[alsa-devel] DMA over run on playback
jonsmirl at gmail.com
Wed May 13 15:47:41 CEST 2009
On Wed, May 13, 2009 at 9:38 AM, Jon Smirl <jonsmirl at gmail.com> wrote:
> On Wed, May 13, 2009 at 9:25 AM, Jaroslav Kysela <perex at perex.cz> wrote:
>> On Wed, 13 May 2009, Jon Smirl wrote:
>>> There's a long thread over on the pulse list about glitch free
>>> playback. The glitches they are encountering are caused by CPU
>>> scheduling latency. They are trying to fix this by setting HZ up to
>>> 1000 and constantly polling the audio DMA queue to keep it 99% full.
>>> This doesn't seem like the right solution to me. It is fixing the
>>> symptom not the cause. The cause is 200-300ms scheduling latency. The
>>> source of that needs to be tracked down and fixed in the kernel. But
>>> we have to live with the latencies until they are fixed.
>>> The strategy of checking the queue at 1000Hz works but it is very
>>> inefficient. The underlying problem is that the buffer ALSA is using
>>> is too small on systems with 300ms latency. The buffer is just big
>>> enough to cover 300ms so they rapidly check and fill it at 1000Hz to
>>> ensure that it is full if the 300ms latency strikes.
>> ??? The ring buffer size is not limited if hw allows that.
>>> On my hardware with period interrupts ALSA is only checking the buffer
>>> at 8Hz. Since I'm checking appl_ptr I know when DMA over runs the
>>> buffers. This allows me to insert silence and I could indicated this
>> Inserting silence might be wrong, if you broke stream timing. The elapsed()
>> callback should be called at exact timing (and position should be updated,
>>> condition to ALSA if there was a mechanism for doing so. ALSA could
>>> use this over run knowledge to measure scheduling latency and adjust
>>> the buffering.
>>> But the DMA interface between ALSA and the driver has been fixed at
>>> stream creation time. There's no way to dynamically alter it (like
>>> window size changes in TCP/IP). With networking you get a list of
>>> buffers to send. As you send these buffers you mark them sent. The
>>> core is free to hand you buffers straight from user space or do copies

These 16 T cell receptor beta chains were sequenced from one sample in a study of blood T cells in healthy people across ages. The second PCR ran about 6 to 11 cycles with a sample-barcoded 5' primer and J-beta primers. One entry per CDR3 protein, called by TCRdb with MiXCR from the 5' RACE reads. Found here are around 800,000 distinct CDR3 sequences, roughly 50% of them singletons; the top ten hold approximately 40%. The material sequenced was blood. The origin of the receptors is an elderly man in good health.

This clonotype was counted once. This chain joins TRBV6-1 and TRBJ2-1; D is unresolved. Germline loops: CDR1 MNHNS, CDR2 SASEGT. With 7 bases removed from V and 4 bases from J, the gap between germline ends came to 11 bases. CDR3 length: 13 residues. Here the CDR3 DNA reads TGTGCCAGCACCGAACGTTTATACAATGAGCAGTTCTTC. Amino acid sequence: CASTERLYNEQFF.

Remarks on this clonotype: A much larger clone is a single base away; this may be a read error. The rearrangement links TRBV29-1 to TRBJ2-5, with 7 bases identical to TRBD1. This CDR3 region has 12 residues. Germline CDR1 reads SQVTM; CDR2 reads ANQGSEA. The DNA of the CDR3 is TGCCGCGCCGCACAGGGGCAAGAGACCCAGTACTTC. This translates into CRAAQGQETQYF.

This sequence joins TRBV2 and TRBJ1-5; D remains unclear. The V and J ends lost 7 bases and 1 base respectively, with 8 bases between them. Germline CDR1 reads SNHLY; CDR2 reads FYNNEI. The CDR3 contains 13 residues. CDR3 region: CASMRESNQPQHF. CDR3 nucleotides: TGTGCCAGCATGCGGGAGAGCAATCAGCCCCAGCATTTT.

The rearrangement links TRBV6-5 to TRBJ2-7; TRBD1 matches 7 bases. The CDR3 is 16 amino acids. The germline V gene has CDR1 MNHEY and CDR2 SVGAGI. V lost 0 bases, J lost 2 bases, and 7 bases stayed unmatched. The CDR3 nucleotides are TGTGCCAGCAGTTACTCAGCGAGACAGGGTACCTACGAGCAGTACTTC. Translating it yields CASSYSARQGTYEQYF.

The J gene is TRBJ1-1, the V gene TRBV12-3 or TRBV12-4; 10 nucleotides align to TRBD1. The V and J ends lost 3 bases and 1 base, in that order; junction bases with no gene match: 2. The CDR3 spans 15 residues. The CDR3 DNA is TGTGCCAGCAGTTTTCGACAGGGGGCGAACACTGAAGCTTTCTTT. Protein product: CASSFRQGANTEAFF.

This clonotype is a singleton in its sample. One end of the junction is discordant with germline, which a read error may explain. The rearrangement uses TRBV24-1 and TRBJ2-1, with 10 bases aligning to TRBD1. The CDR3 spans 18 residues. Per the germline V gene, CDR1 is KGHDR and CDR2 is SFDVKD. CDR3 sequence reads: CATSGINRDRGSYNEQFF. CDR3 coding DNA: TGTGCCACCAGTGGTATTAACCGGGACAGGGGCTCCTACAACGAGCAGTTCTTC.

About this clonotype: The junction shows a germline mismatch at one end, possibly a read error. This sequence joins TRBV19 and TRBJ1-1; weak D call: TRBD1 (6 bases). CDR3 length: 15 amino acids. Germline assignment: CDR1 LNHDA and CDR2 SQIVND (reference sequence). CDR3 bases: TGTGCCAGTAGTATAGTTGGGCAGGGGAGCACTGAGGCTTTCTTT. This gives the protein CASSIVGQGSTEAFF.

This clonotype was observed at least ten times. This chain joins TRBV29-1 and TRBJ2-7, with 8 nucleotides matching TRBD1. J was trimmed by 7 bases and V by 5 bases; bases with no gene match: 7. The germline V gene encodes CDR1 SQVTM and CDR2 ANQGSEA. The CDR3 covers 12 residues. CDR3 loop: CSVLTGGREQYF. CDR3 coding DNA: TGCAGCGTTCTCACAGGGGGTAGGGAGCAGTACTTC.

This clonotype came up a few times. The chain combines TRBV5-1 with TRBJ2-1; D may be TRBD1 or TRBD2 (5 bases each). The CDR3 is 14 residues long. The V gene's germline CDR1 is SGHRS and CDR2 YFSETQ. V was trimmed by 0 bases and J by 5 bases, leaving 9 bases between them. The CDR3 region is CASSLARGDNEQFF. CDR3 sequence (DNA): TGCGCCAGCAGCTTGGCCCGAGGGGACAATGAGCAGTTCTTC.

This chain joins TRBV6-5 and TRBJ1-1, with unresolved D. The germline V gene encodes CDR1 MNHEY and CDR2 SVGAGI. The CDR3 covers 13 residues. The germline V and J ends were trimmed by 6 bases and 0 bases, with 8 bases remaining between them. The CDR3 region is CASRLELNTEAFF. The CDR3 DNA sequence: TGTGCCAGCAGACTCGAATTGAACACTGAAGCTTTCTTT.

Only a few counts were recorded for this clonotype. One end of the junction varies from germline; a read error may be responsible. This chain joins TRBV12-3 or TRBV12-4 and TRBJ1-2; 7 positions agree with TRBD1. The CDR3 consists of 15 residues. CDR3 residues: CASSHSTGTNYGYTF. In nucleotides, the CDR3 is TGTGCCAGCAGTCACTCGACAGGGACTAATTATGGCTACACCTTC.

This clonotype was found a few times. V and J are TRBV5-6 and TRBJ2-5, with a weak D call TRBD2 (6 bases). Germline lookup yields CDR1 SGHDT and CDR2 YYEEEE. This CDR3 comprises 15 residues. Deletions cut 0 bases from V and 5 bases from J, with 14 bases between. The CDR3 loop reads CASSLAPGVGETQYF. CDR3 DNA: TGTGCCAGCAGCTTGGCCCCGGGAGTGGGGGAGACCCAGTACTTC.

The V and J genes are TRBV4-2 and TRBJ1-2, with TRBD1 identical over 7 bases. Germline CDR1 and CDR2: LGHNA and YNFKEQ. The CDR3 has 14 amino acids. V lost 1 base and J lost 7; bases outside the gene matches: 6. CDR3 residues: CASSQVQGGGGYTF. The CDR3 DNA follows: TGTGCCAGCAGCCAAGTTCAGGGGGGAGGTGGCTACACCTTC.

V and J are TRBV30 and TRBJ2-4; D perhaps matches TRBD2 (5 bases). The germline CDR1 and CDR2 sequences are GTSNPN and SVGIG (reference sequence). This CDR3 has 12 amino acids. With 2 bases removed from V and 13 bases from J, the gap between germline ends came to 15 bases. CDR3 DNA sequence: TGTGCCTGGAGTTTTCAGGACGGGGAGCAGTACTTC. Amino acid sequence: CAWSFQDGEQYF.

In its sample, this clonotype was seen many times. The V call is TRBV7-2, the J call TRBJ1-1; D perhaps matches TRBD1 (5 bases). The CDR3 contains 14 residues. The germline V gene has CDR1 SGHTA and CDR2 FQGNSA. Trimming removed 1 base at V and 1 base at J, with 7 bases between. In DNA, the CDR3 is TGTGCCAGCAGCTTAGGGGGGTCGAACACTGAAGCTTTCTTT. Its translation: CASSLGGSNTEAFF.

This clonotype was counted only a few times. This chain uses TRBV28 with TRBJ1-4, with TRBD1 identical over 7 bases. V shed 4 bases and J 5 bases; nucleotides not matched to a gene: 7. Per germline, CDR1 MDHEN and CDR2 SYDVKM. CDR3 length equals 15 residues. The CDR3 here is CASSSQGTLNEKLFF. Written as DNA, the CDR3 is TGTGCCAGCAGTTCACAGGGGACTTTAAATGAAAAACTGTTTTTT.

>>> and use internal ring buffers. The network driver just gets a list of
>>> physical addresses to send. This buffer bookkeeping could occur in
>>> A dynamic chaining mechanism allows you to alter the buffering
>>> mid-stream. If the driver indication a DMA over run error this tells
>>> ALSA that it needs to insert another buffer. After a while these
>>> errors will stop and ALSA will have measured worst case CPU scheduling
>>> latency. From then on it will know the exact size of buffering needed
>>> for the kernel it it running on and it can use this knowledge at
>>> stream creation time. Now filling the buffer at 8Hz or lower will work
>>> and you don't have to spend the power associated with 1000Hz timer
>> Nothing prevents to application to allocate a big ring buffer and write
>> samples only as necessary. Application is a producer and controller in this
>> case. The midlevel layer can hardly do something if samples are not
>> available. The situation will be more or less bad.
> Who is going to dynamically measure the scheduling latency of the
> kernel and compute the correct buffer size for the low level driver?
> You can't expect every app to do that.
>> The whole problem is that standard Linux kernel is not realtime, but audio
>> is realtime task.
> By that definition networking is a real time task too, but it's not.
> Playing MP3s is not a real-time task. The buffering system between the
I should clarify that. It's not real-time in the sense of needing
millisecond response times. It is real-time in that it's response time
is bounded by the buffers involved. But those buffers can be set
arbitrarily large. By setting those buffers large enough to allow for
worst case system latency the real-time bounding constraint is
> app and ALSA's DMA system is not properly communicating feedback and
> that's what is causing the problem. Networking has a correct feedback
> look and doesn't get into trouble. ALSA's buffering system isn't
> flexible enough to hide these big scheduling latencies without losing
>> The result is to set optimal ring buffer parameters in the application.
>> Jaroslav Kysela <perex at perex.cz>
>> Linux Kernel Sound Maintainer
>> ALSA Project, Red Hat, Inc.
> Jon Smirl
> jonsmirl at gmail.com
jonsmirl at gmail.com
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